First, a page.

Page 30 - Jewish Book Annual Volume 3

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is an autobiography by Max Thorek (Philadelphia, Lippin-
cott, 1943) a Chicago physician, a native of Hungary, who has
risen to eminence in his profession.
Where s Sammy
? edited by
Robert Considine (New York, Random House, 1943) presents
highlights and scoops in the career of Samuel Schulman, an Inter-
national News Service photographer.
Judah P. Benjamin
, Con-
federate Statesman by Robert D. Meade (New York, Oxford
University Press, 1943) purports to be a definitive biography of a
fabulous American Jew who played a remarkable role in the Con-
federacy. In his
Rabbi Isaac ben Sheshet Perfet and His Times
the Rev. Dr. Abraham M. Hershman (New York, Jewish Theologi-
cal Seminary of America, 1943) offers a comprehensive study of
an eminent medieval authority in rabbinical lore. Biographical
and other data of considerable value are contained in the collection
Saadia Studies
, edited by Drs. Abraham A. Neuman and
Solomon Zeitlin, and issued in commemoration of the one thou-
sandth anniversary of the death of Saadia Gaon by the Dropsie
College for Hebrew and Cognate Learning (Philadelphia, 1943).
This is equally true of the
Saadia Anniversary Volume
issued by
the American Academy for Jewish Research (New York, 1943)
and of
Saadya Gaon>
edited by E. I. J. Rosenthal (Manchester,
1943). They all offer worth-while contributions on aspects of the
life and work of the most eminent of the Gaonim written by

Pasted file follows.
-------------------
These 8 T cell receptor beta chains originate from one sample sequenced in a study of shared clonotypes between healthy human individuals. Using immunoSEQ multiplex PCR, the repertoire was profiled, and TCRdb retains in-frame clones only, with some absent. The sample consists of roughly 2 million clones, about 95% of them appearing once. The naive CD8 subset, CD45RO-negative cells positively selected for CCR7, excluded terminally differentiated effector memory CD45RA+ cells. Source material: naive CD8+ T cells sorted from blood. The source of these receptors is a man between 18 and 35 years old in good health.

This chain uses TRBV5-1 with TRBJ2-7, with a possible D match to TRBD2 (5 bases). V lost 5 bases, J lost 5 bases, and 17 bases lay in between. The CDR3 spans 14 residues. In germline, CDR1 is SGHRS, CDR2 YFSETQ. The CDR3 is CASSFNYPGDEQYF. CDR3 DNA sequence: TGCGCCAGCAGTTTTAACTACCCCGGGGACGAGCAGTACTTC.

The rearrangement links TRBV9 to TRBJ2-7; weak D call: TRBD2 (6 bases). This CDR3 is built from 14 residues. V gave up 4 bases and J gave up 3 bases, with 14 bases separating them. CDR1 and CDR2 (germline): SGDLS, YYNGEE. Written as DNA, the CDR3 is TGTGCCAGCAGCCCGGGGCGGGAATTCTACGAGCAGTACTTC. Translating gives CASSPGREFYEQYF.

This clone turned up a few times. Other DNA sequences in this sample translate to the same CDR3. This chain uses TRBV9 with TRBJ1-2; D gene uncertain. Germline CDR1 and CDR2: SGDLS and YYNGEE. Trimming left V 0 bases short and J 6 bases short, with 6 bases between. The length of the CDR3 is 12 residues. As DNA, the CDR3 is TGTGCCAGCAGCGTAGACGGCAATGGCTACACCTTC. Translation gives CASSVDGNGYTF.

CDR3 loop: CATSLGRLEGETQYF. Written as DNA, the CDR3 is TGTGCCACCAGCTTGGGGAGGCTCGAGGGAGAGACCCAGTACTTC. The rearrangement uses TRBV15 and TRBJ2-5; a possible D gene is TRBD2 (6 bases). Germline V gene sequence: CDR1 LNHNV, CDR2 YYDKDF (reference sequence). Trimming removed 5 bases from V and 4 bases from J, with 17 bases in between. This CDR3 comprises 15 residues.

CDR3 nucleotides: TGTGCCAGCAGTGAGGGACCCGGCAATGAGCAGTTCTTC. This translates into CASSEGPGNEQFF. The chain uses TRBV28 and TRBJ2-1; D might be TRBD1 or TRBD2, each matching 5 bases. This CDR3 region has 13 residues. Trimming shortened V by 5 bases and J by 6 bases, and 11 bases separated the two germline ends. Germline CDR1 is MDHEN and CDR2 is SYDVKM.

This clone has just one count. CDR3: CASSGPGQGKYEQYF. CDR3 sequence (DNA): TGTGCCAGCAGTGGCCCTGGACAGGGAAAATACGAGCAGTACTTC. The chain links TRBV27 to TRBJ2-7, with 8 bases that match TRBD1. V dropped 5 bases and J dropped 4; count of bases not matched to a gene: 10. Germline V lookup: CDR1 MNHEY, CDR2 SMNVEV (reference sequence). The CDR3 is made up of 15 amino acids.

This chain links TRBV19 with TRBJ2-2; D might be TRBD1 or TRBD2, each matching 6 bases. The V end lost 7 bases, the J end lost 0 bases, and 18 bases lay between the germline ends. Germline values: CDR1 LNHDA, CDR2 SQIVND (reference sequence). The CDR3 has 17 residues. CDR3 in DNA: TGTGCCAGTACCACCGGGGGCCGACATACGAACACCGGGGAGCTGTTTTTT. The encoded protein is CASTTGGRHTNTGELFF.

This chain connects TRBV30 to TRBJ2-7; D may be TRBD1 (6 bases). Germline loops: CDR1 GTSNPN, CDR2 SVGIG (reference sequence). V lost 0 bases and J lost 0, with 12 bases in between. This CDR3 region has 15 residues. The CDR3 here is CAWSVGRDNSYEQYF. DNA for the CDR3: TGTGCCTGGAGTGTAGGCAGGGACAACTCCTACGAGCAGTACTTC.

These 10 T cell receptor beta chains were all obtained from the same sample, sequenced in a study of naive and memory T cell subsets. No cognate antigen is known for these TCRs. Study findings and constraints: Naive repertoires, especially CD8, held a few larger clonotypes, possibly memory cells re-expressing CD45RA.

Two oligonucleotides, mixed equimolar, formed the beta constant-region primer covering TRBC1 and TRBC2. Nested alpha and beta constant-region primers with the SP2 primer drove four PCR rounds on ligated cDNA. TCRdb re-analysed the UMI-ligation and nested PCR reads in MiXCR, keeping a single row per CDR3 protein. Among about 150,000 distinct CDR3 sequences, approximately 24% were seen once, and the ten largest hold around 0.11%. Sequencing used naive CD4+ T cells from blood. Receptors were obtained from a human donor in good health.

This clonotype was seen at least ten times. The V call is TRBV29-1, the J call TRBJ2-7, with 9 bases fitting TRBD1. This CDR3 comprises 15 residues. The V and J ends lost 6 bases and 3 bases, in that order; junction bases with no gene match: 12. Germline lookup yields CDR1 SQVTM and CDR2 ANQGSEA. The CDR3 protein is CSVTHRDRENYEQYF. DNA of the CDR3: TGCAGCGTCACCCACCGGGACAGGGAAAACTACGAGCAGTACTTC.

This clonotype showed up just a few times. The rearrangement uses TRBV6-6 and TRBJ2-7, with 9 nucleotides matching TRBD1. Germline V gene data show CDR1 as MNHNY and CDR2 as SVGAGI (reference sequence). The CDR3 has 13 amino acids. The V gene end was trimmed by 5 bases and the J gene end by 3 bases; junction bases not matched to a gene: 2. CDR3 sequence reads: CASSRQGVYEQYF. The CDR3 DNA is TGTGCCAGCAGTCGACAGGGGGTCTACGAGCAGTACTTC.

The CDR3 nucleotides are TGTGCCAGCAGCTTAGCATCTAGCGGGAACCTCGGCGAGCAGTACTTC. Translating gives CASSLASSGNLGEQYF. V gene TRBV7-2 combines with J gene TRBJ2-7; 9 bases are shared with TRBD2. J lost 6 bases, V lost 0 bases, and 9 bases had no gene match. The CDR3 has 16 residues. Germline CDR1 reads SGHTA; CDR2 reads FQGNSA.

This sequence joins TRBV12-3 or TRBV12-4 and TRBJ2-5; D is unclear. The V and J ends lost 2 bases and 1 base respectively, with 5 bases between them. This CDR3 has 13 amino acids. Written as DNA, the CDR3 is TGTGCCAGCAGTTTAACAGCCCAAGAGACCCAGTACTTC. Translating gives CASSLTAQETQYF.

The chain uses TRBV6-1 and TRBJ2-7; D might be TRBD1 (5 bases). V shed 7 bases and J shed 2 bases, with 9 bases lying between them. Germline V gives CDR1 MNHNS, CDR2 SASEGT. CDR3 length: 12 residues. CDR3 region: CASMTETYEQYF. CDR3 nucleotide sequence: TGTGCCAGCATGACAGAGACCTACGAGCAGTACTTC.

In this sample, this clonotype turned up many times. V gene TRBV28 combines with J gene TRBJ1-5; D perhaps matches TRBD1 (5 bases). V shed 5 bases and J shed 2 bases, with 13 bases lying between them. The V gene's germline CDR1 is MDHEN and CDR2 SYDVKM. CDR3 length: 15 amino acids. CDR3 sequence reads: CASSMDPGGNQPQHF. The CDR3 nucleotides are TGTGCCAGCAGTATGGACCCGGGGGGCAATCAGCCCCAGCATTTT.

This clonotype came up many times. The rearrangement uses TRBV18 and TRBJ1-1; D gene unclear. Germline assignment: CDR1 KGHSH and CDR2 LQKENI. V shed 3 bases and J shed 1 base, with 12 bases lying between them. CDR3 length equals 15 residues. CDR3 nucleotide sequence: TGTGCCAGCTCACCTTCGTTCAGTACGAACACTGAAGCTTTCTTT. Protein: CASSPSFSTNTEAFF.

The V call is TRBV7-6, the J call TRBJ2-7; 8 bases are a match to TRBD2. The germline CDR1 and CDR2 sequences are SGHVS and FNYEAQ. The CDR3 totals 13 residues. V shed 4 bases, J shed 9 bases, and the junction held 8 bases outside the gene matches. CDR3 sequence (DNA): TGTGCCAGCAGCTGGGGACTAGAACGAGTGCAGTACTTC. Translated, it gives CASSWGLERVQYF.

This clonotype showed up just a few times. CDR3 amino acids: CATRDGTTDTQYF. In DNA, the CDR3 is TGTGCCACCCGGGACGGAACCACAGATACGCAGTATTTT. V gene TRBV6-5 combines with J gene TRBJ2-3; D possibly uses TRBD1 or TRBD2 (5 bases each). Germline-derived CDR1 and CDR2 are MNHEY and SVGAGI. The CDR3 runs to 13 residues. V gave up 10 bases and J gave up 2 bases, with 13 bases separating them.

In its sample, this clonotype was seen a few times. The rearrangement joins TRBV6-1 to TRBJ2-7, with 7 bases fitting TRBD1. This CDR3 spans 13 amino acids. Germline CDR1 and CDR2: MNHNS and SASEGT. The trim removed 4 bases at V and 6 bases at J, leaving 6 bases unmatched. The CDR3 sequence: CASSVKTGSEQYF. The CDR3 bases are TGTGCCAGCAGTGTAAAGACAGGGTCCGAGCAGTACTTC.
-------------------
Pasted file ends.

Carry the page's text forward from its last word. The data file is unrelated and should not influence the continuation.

competent hands. Rather disappointing is the volume
Rab Saadia
: Studies in His Honor, edited by Louis Finkelstein (New
York, Jewish Theological Seminary of America, 1944). With the
exception of the comprehensive treatment of the life and work of
Saadia by Prof. Alexander Marx, this collection measures up
neither in content nor in make up to the standards set in earlier
publications of the Seminary or to those above mentioned Saadia
volumes. Of more contemporary interest is the posthumously
Pioneers and Builders
, biographical studies and essays
on Jewish ideologists, poets, statesmen, scholars and others, by
Abraham Goldberg (New York, 1943).
The rapid strides which Jewish education is making in this
country are, in some measure, reflected in the literary output of
the year. Various organizations and institutions of learning have
contributed their respective shares to the growth in the number
of textbooks and related publications. The Union of American
Hebrew Congregations is particularly active in this direction and
some of its contributions to Jewish educational literature are
notable. During the past year it published
The Stream of Jewish
by Dorothy Alofsin (Cincinnati, 1943), a presentation in
story form, for young people of high school age, of “most of the
significant American Jewish institutions and organizations.”
Closely related to this work is Rabbi Roland B. Gittelsohn’s
Modern Jewish Problems
(Cincinnati, 1943). I t is actually a revised
and enlarged presentation of a work originally issued in 1941 and
serves as a useful text-book for high school classes and Jewish
youth groups. Quite useful is
Your Life's Work
, a guide for youth
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